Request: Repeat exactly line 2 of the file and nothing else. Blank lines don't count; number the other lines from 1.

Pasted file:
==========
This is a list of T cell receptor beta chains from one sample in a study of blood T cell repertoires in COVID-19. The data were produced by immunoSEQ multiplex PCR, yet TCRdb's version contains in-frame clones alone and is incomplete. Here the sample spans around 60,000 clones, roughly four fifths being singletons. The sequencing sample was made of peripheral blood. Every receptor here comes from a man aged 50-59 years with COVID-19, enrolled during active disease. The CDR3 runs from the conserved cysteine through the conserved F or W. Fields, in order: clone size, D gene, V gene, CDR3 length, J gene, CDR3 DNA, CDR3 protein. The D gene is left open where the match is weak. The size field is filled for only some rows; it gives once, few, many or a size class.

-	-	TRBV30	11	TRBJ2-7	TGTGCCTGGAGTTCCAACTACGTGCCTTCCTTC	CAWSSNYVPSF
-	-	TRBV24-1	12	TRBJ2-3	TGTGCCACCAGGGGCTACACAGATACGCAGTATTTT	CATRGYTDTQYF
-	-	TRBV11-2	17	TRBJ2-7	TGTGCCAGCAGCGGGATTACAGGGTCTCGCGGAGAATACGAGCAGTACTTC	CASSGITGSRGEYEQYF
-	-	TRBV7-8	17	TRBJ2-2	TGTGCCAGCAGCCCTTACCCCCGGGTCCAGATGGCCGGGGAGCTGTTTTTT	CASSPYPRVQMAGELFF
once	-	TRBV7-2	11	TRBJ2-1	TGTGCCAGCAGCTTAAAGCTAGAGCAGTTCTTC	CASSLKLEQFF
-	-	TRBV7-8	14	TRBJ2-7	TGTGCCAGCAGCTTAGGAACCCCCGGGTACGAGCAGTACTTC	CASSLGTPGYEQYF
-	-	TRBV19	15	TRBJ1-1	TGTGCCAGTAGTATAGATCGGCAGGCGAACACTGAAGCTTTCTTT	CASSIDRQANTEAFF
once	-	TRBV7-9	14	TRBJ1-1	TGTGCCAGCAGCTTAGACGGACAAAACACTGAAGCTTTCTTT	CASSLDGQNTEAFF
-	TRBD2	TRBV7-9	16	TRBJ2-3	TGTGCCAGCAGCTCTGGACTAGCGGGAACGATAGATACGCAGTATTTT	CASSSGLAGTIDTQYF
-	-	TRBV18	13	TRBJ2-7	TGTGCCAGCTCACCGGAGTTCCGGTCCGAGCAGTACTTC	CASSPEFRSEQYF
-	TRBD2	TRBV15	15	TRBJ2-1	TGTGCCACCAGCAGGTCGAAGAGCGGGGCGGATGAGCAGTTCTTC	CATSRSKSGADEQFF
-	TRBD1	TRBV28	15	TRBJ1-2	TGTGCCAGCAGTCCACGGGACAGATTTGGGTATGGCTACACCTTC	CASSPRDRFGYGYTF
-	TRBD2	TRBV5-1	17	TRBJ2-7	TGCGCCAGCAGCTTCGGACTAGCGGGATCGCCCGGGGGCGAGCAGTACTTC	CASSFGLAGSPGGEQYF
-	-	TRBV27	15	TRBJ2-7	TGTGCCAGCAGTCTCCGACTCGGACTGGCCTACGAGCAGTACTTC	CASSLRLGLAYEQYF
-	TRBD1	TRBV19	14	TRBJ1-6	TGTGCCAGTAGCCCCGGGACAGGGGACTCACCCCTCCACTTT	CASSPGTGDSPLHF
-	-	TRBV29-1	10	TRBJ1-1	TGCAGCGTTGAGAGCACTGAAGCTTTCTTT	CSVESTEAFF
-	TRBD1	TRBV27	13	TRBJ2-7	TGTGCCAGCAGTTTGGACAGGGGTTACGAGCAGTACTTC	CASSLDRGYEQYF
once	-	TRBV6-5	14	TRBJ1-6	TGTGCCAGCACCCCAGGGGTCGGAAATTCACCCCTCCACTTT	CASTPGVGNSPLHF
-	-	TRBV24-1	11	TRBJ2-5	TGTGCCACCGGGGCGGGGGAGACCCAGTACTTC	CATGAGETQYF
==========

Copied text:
-	-	TRBV30	11	TRBJ2-7	TGTGCCTGGAGTTCCAACTACGTGCCTTCCTTC	CAWSSNYVPSF